Psychology Dept. Master's Thesis Defense: Adam Young
|Category:||College Of Arts And Sciences|
|Date & Time:||
Thursday , 06/13/2013
from 03:30 PM to 04:30 PM
|Sponsored by:||Provost's Grant for Department Seminar Series|
The Psychology Department is pleased to announce the master's thesis defense of Adam Young, one of our students in the general experimental master's program. Please join us on Thursday, June 13, for Adam's presentation, which will be at 3:30 in LARTS 397D (Dean's conference room).
Title: The Role of Metacognition In the Deliberate Practice of Sports Tasks
Abstract: The theory of deliberate practice has proposed that the primary determinant of one’s level of skill is the amount of time engaged in practice that is effortful, motivated toward improvement, and attentive to feedback. This claim has received widespread support across various task domains. Despite the practical importance of these findings, little attention has been paid to the relationship between the learner and his cognitive processes during engagement in deliberate practice. Metacognition (i.e., the knowledge and regulation of one’s thought processes) has been shown to benefit education, problem solving, and even motor tasks such as musical performance. The present study sought to investigate whether the benefits of metacognition are related to the benefits of deliberate practice during the practice of sports tasks. It was hypothesized that by experimentally eliciting metacognition among participants practicing sports tasks that practice would become more effortful, motivated, and attentive to feedback; in other words, more deliberate. Results indicate that the metacognitive elicitation was successful in improving performance relative to a control group during otherwise equivalent practice time. Furthermore, preliminary evidence was found to support the existence of a relationship between engagement in metacognition and the experience of deliberate practice. These findings suggest that the theory of deliberate practice must accommodate the role of metacognitive thinking, as only by doing so can learners improve the most during their practice time.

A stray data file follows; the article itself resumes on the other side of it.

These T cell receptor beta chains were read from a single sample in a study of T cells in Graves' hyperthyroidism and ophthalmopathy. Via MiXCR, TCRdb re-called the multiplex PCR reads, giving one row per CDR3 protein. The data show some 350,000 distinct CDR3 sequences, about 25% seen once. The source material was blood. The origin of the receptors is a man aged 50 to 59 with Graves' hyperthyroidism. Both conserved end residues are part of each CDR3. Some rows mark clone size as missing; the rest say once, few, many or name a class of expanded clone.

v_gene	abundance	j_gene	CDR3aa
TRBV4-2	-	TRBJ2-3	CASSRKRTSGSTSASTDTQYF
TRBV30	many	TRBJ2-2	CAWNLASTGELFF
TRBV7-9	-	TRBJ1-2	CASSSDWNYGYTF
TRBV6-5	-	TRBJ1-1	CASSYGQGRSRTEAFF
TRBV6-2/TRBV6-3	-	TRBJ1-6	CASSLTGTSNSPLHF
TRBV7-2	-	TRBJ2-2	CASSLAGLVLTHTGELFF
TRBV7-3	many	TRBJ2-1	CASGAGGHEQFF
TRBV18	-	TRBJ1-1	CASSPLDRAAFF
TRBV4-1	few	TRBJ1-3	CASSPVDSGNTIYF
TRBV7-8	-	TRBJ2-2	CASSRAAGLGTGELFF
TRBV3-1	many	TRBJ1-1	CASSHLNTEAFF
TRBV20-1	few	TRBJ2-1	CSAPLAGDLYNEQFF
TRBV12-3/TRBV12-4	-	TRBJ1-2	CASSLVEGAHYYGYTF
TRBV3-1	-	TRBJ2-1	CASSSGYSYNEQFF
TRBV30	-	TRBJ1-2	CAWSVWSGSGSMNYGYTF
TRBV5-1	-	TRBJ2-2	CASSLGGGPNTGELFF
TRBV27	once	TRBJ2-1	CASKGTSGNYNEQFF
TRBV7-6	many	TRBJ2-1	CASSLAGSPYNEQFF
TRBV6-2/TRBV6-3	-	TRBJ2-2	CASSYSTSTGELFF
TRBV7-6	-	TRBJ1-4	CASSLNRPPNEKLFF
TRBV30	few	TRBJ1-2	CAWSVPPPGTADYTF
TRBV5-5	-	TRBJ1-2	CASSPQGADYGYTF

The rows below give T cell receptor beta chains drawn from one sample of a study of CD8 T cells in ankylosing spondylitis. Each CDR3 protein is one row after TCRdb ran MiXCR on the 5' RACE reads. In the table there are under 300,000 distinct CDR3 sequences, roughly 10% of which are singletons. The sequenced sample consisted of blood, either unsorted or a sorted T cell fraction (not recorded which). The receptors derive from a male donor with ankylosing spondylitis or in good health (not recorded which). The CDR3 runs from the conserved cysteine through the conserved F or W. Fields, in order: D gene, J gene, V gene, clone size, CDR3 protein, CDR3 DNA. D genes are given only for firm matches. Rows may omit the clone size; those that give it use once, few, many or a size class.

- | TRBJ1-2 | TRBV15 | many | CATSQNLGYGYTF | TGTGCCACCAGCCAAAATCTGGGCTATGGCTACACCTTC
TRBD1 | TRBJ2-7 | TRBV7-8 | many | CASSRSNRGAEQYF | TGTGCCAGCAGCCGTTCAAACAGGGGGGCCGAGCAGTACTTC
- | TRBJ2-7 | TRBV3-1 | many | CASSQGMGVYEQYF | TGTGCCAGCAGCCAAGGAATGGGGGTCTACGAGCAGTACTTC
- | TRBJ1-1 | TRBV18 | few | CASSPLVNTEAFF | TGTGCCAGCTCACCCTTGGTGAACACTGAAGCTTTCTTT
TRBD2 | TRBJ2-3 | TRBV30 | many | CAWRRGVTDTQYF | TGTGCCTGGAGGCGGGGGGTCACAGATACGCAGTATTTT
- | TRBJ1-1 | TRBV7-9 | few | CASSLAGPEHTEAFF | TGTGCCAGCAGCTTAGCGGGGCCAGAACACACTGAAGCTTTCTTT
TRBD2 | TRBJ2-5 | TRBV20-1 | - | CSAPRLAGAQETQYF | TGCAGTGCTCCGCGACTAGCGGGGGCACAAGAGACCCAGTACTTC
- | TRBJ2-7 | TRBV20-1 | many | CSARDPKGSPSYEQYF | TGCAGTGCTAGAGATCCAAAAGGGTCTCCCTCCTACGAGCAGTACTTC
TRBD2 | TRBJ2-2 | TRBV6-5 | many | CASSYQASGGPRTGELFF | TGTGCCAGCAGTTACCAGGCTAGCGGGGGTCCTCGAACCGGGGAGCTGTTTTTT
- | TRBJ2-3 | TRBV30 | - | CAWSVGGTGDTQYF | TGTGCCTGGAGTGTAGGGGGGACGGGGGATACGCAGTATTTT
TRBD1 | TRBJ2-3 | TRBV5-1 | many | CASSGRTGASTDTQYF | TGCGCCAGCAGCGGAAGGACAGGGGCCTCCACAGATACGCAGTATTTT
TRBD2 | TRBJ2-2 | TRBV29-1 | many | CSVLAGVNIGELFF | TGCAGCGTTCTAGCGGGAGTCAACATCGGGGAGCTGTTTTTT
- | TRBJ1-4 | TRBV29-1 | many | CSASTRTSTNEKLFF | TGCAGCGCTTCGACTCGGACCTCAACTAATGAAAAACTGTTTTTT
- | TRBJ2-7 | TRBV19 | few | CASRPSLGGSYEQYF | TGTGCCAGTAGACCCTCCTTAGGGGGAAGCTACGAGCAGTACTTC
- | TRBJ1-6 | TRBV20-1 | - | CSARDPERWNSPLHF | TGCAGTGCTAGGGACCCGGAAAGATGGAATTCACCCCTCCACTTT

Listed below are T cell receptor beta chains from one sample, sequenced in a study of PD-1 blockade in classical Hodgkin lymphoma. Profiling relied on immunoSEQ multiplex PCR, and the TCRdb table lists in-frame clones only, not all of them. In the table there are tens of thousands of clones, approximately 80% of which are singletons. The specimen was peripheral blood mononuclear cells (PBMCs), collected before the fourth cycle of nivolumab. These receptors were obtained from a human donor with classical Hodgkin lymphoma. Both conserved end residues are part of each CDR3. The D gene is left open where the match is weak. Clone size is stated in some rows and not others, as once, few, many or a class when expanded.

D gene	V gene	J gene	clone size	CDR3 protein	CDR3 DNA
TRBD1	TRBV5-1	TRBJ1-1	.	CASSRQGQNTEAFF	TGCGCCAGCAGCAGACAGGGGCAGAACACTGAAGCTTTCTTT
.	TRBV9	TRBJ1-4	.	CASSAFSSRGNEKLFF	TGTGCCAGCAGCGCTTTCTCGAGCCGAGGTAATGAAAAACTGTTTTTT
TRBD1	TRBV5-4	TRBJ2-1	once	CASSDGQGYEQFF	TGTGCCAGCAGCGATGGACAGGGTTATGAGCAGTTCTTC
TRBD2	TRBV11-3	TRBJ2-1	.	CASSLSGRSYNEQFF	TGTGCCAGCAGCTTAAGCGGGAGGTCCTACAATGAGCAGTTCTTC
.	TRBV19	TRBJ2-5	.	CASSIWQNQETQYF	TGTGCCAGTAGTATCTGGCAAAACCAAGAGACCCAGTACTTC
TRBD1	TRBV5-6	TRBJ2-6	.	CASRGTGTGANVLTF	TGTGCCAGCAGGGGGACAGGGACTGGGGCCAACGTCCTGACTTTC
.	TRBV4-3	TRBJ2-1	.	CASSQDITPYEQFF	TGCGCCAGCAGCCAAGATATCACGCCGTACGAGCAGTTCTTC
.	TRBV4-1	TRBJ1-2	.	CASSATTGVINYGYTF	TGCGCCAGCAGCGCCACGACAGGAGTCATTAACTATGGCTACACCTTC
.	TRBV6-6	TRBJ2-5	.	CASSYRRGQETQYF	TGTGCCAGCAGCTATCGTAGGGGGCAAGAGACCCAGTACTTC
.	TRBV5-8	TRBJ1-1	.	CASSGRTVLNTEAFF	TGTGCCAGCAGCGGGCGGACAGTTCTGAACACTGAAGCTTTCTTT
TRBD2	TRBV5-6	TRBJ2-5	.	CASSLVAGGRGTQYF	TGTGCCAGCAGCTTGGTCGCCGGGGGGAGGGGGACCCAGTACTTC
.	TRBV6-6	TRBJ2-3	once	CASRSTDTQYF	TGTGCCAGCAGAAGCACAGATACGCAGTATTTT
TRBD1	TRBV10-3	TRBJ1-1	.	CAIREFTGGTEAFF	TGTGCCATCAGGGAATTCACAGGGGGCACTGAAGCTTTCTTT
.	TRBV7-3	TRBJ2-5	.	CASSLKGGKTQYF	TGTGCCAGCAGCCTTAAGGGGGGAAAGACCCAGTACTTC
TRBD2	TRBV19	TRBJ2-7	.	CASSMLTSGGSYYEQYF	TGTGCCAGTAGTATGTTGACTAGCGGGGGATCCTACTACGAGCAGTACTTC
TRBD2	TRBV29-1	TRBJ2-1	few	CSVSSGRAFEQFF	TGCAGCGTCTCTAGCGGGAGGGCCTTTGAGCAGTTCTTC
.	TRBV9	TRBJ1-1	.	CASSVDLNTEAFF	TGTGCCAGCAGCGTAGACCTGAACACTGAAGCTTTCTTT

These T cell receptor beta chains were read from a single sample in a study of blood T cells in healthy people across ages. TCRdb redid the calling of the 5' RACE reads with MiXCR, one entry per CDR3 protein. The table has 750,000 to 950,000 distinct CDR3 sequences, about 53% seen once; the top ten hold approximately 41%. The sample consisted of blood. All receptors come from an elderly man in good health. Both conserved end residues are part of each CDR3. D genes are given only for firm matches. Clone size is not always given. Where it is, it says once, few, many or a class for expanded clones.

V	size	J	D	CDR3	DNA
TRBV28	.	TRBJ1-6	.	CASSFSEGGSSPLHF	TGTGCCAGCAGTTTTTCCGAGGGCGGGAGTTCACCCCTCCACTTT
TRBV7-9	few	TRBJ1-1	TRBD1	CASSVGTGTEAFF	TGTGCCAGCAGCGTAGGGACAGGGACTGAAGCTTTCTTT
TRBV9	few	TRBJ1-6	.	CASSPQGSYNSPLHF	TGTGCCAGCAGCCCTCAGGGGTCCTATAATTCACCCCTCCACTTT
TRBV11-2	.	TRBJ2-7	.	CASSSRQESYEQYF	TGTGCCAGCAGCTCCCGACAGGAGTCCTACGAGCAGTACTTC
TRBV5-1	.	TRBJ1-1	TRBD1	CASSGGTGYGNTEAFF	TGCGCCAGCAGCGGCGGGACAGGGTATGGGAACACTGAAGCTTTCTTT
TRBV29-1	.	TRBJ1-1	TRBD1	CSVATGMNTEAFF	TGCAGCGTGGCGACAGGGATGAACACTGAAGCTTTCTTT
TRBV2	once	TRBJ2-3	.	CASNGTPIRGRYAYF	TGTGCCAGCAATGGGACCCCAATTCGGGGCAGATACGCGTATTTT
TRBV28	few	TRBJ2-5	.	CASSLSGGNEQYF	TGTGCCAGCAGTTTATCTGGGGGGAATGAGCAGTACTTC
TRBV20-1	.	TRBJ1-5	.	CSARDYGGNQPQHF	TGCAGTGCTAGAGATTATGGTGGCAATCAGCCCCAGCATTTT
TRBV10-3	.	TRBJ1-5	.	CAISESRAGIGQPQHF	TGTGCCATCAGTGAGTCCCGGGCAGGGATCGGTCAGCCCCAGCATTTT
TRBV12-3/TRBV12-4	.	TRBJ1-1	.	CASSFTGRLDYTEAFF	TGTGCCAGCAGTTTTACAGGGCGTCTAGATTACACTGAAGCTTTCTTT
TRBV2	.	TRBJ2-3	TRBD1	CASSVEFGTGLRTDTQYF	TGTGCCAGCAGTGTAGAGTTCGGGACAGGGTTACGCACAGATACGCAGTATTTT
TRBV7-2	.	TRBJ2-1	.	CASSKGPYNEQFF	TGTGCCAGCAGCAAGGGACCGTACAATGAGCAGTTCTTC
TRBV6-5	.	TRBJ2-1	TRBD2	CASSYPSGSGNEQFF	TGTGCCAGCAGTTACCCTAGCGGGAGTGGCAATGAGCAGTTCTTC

Committee: Judy Sims-Knight (advisor), Barry Haimson, and Trina Kershaw
Psychology Department Master's Theses are presented through the Psychology Department Brown Bag Series, which is sponsored by the Provost's Grant for Department Seminar Series program. For more information about the Psy Dept Brown Bag Series, please contact Trina Kershaw at firstname.lastname@example.org or x8346.